McCausland: Using Cyber to go after the North Korean nuclear capability would be not unlike the effort against Iran using the Stuxnet virus. That being said going after North Korea is frankly more difficult simply because you’re talking about a country that’s hermetically sealed. It doesn’t have the connections to the global information systems, the Internet etcetera like a country like Iran. The portals where you can get into their systems are far more complicated. Secondarily any effort to try to do that through a human capability where you get a human inside their system who physically infects their computers is also very very difficult to do basic on how hermetically sealed this place is.


President Trump has dispatched Nimitz-class Carl Vinson with three cruisers and destroyers to the Korean Peninsula as show of force.

Williams: Sending a carrier strike group into anybody’s neighborhood has long been an important signal, politically both to adversaries and to your friends. Secondly the group was not sent as a rapid surge sort of deployment, it was already in the Pacific. It was scheduled to do something else and they’ve been turned around to hang out off North Korea. It’s a different thing to move a carrier around when it’s forward deployed than one or more ships being sent from the West coast. There’s a magnitude of what the signal is sent here. From a military perspective the carrier group gives you offensive and defensive options. On defense the ships have missile defense capability. If you’re concerned there might be a missile attack or a missile test that might go astray and you want to protect Japan or South Korea, having that capability gives you some options. On the offensive you have striking power. You can attack land targets with manned aircraft and cruise missiles. Depending on what political circumstances are, all those things, you have some more options with the carrier strike group.


McCausland: You’re talking about a pretty massive strike far beyond what we saw in Syria with 59 cruise missiles. The simple reason is you want a very high probability with a single strike you have been pretty successful in taking them down. Obviously you have to convince the South Koreans and the Japanese you can do this in a fashion that the possibility of them retaliating against Seoul or Tokyo or some other major target has been removed or dramatically reduced.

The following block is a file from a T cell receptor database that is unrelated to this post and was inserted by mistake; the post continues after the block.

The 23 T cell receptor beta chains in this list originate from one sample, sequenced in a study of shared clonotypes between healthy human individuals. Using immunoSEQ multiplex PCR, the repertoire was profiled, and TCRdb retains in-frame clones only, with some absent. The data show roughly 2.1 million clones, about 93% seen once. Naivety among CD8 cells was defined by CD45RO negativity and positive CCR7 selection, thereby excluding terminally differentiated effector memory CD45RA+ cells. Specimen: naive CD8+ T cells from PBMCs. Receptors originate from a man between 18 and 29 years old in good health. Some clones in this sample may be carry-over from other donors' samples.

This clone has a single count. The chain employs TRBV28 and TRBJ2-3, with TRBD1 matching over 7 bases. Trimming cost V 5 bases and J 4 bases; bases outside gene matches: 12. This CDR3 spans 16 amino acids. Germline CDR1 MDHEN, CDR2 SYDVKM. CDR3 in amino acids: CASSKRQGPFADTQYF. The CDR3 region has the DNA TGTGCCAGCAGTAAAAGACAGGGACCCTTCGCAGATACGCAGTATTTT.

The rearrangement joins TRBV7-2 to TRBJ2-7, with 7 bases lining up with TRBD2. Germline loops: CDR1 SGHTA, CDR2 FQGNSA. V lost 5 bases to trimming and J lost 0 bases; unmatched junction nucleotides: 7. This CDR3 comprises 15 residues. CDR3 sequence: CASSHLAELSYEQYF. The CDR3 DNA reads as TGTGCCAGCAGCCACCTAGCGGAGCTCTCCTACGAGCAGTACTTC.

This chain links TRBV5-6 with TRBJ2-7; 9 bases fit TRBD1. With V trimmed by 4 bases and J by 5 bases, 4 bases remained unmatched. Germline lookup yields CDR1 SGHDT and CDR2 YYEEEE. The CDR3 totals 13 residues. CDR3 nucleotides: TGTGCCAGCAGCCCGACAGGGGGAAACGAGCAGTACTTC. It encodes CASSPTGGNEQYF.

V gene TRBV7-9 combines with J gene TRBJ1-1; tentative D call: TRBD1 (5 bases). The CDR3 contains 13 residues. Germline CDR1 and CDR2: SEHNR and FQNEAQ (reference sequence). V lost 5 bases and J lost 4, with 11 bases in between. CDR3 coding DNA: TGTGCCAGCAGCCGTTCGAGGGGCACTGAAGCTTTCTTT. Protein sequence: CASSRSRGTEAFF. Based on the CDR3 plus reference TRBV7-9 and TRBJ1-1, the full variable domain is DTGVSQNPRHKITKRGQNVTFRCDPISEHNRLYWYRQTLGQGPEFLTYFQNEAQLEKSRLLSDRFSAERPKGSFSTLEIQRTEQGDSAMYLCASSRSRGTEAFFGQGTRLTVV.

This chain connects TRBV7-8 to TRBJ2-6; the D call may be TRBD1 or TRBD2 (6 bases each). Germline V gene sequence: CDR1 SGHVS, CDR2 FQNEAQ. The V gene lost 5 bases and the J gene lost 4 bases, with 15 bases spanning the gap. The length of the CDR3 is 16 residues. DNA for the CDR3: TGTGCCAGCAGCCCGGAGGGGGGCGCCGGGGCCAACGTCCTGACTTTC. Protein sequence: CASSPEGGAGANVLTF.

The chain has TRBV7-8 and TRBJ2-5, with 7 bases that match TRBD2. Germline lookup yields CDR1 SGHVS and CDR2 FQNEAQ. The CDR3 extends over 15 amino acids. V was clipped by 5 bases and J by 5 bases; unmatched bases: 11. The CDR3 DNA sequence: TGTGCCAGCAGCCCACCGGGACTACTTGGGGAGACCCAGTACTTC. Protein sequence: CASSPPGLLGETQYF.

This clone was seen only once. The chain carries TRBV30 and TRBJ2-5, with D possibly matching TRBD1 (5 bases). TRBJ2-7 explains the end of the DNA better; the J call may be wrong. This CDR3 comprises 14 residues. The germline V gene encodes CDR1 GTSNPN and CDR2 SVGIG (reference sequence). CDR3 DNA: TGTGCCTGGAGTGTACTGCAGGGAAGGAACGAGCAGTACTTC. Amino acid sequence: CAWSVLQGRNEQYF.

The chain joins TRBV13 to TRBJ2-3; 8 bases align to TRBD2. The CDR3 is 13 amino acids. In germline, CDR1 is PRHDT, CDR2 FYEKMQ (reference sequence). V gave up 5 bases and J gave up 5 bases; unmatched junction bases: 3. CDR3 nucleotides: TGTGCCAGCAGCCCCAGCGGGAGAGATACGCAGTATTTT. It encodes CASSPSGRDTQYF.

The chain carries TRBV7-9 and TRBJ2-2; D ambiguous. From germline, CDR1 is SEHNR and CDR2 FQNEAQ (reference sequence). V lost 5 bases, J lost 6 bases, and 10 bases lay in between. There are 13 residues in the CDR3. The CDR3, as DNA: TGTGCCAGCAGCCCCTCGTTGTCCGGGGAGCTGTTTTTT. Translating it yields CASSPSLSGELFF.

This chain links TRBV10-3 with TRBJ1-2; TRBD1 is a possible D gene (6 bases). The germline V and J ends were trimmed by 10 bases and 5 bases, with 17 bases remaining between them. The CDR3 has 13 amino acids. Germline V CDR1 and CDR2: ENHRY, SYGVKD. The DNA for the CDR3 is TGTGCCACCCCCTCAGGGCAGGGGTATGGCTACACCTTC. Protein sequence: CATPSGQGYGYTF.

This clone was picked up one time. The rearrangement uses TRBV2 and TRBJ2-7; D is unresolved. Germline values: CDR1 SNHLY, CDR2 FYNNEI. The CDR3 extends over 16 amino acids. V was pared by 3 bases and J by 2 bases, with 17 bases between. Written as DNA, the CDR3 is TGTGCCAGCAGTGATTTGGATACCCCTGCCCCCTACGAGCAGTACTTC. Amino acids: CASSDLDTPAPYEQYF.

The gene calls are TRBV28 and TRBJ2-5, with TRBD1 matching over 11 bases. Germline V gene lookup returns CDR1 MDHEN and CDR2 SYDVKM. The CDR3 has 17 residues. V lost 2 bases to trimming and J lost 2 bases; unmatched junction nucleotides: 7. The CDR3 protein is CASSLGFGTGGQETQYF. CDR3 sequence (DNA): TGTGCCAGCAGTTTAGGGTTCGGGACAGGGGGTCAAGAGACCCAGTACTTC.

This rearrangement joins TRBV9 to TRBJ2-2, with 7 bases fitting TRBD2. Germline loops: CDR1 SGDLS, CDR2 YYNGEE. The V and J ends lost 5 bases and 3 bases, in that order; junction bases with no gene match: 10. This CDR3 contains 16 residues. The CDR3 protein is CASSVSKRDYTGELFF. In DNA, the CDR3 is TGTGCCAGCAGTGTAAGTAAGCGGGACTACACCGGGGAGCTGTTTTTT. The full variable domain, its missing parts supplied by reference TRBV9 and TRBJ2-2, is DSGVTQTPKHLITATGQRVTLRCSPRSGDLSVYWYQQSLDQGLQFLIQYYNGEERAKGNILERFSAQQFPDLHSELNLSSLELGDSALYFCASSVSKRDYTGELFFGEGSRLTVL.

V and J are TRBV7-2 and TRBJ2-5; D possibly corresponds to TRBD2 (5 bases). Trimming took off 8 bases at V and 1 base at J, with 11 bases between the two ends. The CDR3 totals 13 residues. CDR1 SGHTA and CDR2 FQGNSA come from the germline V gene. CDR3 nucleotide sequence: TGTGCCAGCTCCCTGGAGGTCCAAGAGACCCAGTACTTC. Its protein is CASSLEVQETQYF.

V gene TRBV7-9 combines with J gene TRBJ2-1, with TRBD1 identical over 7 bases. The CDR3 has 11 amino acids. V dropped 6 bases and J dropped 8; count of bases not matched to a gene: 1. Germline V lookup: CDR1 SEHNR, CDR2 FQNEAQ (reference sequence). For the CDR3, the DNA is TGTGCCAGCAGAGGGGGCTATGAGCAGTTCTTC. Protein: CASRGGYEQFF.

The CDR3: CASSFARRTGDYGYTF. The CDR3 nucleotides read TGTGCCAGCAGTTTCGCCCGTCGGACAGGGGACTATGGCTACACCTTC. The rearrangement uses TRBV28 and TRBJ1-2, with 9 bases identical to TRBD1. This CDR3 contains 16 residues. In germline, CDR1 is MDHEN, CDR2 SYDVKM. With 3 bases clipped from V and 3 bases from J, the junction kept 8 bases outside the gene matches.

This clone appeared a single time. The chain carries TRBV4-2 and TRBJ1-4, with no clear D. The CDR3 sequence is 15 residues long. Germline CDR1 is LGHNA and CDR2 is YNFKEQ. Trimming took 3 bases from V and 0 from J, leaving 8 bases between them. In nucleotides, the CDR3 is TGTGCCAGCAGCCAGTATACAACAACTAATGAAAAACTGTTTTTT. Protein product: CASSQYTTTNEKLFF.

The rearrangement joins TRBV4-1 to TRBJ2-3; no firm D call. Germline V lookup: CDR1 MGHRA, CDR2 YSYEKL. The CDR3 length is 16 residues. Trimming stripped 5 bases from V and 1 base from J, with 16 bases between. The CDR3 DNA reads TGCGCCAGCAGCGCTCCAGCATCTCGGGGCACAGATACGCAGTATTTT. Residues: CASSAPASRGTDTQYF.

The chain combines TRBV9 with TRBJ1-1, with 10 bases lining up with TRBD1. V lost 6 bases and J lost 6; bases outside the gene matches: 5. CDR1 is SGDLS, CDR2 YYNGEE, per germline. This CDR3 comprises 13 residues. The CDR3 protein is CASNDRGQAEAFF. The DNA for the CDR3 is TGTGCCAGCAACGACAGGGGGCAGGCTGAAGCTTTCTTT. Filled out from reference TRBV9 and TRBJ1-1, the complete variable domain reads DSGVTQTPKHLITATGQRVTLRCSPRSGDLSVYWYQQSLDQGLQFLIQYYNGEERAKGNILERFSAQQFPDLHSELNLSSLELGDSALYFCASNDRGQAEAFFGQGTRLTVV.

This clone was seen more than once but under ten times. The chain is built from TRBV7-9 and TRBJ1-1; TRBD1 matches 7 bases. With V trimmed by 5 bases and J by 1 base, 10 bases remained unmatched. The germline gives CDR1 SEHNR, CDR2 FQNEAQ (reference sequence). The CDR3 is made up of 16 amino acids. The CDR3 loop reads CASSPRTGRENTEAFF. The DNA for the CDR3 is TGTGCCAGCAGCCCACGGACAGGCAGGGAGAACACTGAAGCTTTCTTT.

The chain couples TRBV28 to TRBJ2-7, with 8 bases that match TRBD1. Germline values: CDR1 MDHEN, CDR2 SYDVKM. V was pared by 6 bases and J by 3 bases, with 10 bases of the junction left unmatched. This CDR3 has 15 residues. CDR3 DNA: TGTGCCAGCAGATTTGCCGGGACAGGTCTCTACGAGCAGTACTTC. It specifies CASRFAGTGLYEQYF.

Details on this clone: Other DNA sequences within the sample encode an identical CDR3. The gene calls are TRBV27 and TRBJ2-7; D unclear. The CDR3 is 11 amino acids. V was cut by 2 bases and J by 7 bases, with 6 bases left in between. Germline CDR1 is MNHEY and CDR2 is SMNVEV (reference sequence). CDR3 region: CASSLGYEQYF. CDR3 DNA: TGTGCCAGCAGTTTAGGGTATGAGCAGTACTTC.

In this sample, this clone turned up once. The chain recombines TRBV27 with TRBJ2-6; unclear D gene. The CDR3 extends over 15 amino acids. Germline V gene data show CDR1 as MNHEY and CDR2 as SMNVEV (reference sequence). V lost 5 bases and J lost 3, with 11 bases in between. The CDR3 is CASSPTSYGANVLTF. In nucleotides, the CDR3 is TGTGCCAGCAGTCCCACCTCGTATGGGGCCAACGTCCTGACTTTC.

The problem is that if our intelligence about Iraq was such we thought they had nuclear weapons and they didn’ one North Korea expert put it to me, we know far more about black holes than what goes on in North Korea. If you think we have absolute assurance that we know everywhere that they have stored medium range missiles with conventional warheads, let alone nuclear warheads, that’s still somewhat problematical. Any type of decapitating strike would have to address multiple locations, many (missiles) stored inside a mountain and being able to assure the Japanese and South Koreans of the high probability of success and realising even a limited response (from North Korea) could still do massive damage to those two countries.

Williams: It’s going to make it a much more difficult problem if you have to hit multiple targets in the same time frame. It’s going to be much more difficult than hitting an airfield where a chemical weapons attack came from like in Syria. There’s probabilities of success which has to be weighed at the political level about how to use force and the potential reaction. The size of the campaign would depend on how many nuclear weapons the North Koreans have and how concentrated they are. If you have nuclear weapons you’re probably not going to disperse them widely. You probably want to maintain control of them. That makes the problem a little easier, you would expect some concentration of the nuclear arsenal but at the same time North Korea will have an awareness of the threat and they will do some dispersals. The difference in trying to do a campaign to eliminate somebody’s nuclear capability is your margin of error is zero. If you don’t get them all you have a big problem.

Krejsa: The issue is if they make the decision to go down this path the downsides are going to be tremendous. I’m sure there’s discussion as to what red lines could prompt military action but I don’t think we’re anywhere near that right now just because any sort of pre-preemptive attack would bring tremendous downsides. North Korea increasingly sees its nuclear weapons as totally central to their regime’s legitimacy and the continued survival of their regime. Any effort to take that away by force would probably be seen as an act of war and an attempt at regime change.